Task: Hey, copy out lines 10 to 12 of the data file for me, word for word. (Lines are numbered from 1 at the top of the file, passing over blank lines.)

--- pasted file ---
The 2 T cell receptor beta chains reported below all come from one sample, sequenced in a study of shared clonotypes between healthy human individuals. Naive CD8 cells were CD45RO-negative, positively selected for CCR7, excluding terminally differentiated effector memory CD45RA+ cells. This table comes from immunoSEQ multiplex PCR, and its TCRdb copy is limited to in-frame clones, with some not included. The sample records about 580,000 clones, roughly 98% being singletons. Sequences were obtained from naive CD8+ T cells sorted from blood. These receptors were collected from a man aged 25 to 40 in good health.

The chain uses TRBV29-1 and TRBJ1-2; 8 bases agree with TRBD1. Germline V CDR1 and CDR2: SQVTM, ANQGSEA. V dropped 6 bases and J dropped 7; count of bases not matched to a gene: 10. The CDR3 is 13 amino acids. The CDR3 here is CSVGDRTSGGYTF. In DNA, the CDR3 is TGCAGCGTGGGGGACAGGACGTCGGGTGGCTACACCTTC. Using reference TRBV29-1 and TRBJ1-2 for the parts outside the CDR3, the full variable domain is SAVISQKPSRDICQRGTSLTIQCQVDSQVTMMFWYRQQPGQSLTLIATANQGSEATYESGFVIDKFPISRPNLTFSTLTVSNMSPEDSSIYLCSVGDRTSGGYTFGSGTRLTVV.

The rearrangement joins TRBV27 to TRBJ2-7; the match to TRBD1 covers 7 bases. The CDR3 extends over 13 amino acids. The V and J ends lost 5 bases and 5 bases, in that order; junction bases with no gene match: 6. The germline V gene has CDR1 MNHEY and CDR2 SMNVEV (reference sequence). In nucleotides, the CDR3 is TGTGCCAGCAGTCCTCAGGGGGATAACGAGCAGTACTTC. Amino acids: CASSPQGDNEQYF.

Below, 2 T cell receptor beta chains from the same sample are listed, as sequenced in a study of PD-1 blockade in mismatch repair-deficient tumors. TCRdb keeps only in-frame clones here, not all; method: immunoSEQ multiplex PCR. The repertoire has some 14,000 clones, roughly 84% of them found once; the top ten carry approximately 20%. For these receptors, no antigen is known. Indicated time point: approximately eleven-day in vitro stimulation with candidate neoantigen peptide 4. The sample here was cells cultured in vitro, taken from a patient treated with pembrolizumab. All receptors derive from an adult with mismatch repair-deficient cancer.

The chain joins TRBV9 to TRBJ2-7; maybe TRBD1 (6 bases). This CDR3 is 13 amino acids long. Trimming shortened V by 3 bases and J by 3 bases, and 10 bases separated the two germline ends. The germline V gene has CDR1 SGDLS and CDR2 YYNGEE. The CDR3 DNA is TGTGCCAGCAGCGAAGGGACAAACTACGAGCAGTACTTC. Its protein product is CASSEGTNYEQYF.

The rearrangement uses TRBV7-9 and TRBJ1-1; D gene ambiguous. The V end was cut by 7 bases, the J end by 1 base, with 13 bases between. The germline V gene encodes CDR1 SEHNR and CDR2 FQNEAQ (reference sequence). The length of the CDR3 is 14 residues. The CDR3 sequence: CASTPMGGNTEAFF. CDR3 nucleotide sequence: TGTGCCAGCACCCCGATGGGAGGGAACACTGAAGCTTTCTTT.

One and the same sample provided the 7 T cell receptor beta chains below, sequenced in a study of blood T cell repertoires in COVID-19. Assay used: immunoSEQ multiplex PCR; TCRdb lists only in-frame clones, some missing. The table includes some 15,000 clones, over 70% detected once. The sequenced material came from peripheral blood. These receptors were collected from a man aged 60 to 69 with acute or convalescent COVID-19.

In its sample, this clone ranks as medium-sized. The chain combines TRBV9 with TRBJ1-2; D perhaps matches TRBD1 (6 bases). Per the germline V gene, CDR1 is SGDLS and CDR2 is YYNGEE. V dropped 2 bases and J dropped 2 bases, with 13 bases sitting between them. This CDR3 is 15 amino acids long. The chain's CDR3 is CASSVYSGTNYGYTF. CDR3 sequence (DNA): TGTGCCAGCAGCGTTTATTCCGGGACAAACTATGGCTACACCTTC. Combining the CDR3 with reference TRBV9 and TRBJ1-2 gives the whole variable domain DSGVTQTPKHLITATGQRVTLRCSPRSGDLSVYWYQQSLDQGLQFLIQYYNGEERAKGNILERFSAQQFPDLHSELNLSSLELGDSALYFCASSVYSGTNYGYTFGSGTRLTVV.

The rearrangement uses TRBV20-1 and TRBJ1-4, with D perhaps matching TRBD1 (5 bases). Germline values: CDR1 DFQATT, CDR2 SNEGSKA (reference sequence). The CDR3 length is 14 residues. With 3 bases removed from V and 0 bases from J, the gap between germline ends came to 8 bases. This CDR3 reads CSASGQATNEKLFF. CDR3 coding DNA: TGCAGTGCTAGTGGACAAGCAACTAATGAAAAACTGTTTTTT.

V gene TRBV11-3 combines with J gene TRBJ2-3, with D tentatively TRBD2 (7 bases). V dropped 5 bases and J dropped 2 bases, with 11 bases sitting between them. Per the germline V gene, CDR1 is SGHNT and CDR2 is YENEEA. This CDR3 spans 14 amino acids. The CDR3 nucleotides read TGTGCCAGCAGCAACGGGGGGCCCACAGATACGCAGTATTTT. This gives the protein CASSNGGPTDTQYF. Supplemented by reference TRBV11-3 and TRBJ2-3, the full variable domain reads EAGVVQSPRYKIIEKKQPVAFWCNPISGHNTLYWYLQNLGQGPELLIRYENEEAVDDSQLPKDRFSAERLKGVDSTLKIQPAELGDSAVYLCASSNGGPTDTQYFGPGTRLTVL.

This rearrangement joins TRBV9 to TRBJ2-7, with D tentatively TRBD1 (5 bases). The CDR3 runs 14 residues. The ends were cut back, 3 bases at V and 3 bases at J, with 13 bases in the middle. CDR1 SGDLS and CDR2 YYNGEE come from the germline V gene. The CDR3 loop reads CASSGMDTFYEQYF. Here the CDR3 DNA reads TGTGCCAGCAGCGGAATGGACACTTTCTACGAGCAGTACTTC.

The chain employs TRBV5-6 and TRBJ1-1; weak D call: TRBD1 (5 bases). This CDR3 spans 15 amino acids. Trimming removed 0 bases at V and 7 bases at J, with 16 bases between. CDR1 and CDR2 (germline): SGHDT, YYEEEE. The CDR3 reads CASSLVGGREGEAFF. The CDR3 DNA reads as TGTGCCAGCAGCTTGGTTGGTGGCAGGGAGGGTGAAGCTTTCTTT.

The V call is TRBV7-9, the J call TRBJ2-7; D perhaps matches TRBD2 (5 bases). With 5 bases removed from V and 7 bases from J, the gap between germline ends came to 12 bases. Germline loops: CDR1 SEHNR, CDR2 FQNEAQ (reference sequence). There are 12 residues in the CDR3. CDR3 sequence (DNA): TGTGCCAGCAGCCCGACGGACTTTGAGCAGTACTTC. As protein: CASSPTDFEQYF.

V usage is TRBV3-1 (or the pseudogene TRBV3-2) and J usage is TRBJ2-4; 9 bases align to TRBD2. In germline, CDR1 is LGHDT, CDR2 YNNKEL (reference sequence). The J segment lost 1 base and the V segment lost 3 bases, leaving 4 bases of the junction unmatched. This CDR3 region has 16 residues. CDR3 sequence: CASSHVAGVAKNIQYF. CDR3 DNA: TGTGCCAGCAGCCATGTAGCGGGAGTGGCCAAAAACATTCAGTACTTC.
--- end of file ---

V gene TRBV11-3 combines with J gene TRBJ2-3, with D tentatively TRBD2 (7 bases). V dropped 5 bases and J dropped 2 bases, with 11 bases sitting between them. Per the germline V gene, CDR1 is SGHNT and CDR2 is YENEEA. This CDR3 spans 14 amino acids. The CDR3 nucleotides read TGTGCCAGCAGCAACGGGGGGCCCACAGATACGCAGTATTTT. This gives the protein CASSNGGPTDTQYF. Supplemented by reference TRBV11-3 and TRBJ2-3, the full variable domain reads EAGVVQSPRYKIIEKKQPVAFWCNPISGHNTLYWYLQNLGQGPELLIRYENEEAVDDSQLPKDRFSAERLKGVDSTLKIQPAELGDSAVYLCASSNGGPTDTQYFGPGTRLTVL.

This rearrangement joins TRBV9 to TRBJ2-7, with D tentatively TRBD1 (5 bases). The CDR3 runs 14 residues. The ends were cut back, 3 bases at V and 3 bases at J, with 13 bases in the middle. CDR1 SGDLS and CDR2 YYNGEE come from the germline V gene. The CDR3 loop reads CASSGMDTFYEQYF. Here the CDR3 DNA reads TGTGCCAGCAGCGGAATGGACACTTTCTACGAGCAGTACTTC.

The chain employs TRBV5-6 and TRBJ1-1; weak D call: TRBD1 (5 bases). This CDR3 spans 15 amino acids. Trimming removed 0 bases at V and 7 bases at J, with 16 bases between. CDR1 and CDR2 (germline): SGHDT, YYEEEE. The CDR3 reads CASSLVGGREGEAFF. The CDR3 DNA reads as TGTGCCAGCAGCTTGGTTGGTGGCAGGGAGGGTGAAGCTTTCTTT.